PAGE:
Once a month, we choose an outstanding YA book to review. We want to spotlight books of interest to aspiring writers, as well as highlight some of our favorite books and authors!
This month's Book Pick is ELEANOR & PARK by Rainbow Rowell.
Synopsis (from Goodreads): "Bono met his wife in high school," Park says."So did Jerry Lee Lewis," Eleanor answers.
"I’m not kidding," he says.
"You should be," she says, "we’re sixteen."
"What about Romeo and Juliet?"
"Shallow, confused, then dead."
''I love you," Park says.
"Wherefore art thou," Eleanor answers.
"I’m not kidding," he says.
"You should be."
Set over the course of one school year in 1986, ELEANOR AND PARK is the story of two star-crossed misfits – smart enough to know that first love almost never lasts, but brave and desperate enough to try. When Eleanor meets Park, you’ll remember your own first love – and just how hard it pulled you under.
First Line: "He'd stopped trying to bring her back."
The book starts near the end of the story and then goes back to the beginning. This can be tricky to pull off, since it's often just a gimmick to hook the reader with some action so they'll stick around for a slower start. Here, though, it works well. The author keeps the beginning very short and just intriguing enough to make you wonder how this narrator got so attached to the girl he's describing. It also helps that the beginning of the story is immediately compelling and well-written all by itself.
Highlights: The author absolutely nails the feeling of being a sixteen-year-old outsider thrown into a group of unsympathetic peers. Her depiction of the careless cruelty Eleanor experiences at school was realistic and evocative, to the point where I actually had trouble reading it in places because I was so forcibly reminded of some of my own high school experiences.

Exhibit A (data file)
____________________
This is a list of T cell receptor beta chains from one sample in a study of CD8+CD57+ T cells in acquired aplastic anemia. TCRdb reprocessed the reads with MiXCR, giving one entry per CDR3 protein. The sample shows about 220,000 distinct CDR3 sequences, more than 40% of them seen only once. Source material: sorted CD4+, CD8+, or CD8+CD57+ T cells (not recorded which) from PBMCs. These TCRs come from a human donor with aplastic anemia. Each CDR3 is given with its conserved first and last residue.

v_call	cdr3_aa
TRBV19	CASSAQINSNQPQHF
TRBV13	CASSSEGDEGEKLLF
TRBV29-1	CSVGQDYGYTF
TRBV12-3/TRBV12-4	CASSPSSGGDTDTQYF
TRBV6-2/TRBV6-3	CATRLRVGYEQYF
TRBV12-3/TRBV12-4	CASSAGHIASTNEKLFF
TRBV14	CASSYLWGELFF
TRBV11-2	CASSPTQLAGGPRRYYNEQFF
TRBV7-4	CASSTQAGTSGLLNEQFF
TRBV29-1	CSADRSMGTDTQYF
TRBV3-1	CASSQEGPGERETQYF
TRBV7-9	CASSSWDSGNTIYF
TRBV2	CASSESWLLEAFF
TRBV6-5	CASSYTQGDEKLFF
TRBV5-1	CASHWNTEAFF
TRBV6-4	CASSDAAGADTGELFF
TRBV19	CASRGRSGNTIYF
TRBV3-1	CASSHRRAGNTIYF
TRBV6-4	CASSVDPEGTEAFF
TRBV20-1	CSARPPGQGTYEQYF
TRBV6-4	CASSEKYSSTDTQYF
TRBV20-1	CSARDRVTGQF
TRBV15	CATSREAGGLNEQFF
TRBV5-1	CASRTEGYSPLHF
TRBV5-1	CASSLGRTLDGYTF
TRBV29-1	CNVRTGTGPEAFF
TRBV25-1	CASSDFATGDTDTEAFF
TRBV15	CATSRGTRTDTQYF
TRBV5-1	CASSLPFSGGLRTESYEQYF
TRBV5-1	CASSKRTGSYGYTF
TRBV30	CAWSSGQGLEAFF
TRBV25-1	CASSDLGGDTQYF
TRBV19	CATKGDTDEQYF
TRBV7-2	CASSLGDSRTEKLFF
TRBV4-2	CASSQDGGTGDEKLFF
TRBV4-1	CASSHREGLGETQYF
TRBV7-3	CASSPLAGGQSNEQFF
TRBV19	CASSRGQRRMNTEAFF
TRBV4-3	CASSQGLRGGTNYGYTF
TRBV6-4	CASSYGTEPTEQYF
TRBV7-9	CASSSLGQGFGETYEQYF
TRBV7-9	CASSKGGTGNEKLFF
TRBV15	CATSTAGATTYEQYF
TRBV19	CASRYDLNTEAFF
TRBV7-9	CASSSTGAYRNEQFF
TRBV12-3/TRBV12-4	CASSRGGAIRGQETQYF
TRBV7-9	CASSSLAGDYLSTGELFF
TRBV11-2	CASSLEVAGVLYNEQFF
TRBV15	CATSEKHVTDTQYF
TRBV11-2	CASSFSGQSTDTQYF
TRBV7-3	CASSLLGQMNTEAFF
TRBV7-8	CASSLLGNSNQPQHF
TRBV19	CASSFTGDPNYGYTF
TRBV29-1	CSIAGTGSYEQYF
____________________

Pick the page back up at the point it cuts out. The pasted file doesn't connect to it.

The romantic relationship is also grounded in reality. The characters don't fall in insta-love--quite the opposite, actually. They forge a bond through shared interests before they start to see each other in a romantic light. When they fall in love, they fall hard... but this makes sense too. They are sixteen, after all.
Although I won't spoil it, I also really liked the ending of the book. It wasn't what I expected, but it felt very narratively satisfying and true to the characters.
Notes for Writers: The story is set in 1986, which makes it historical fiction (believe it or not, that was twenty-seven years ago!). The whole story is peppered with bits of nostalgia, from mix tapes to punk music to comic books. Although there are story reasons for the historical setting, it's also an interesting way to add an extra layer of enjoyment for older readers.
A Good Read For: Writers of YA contemporary (or near-contemporary) fiction or "issues" books.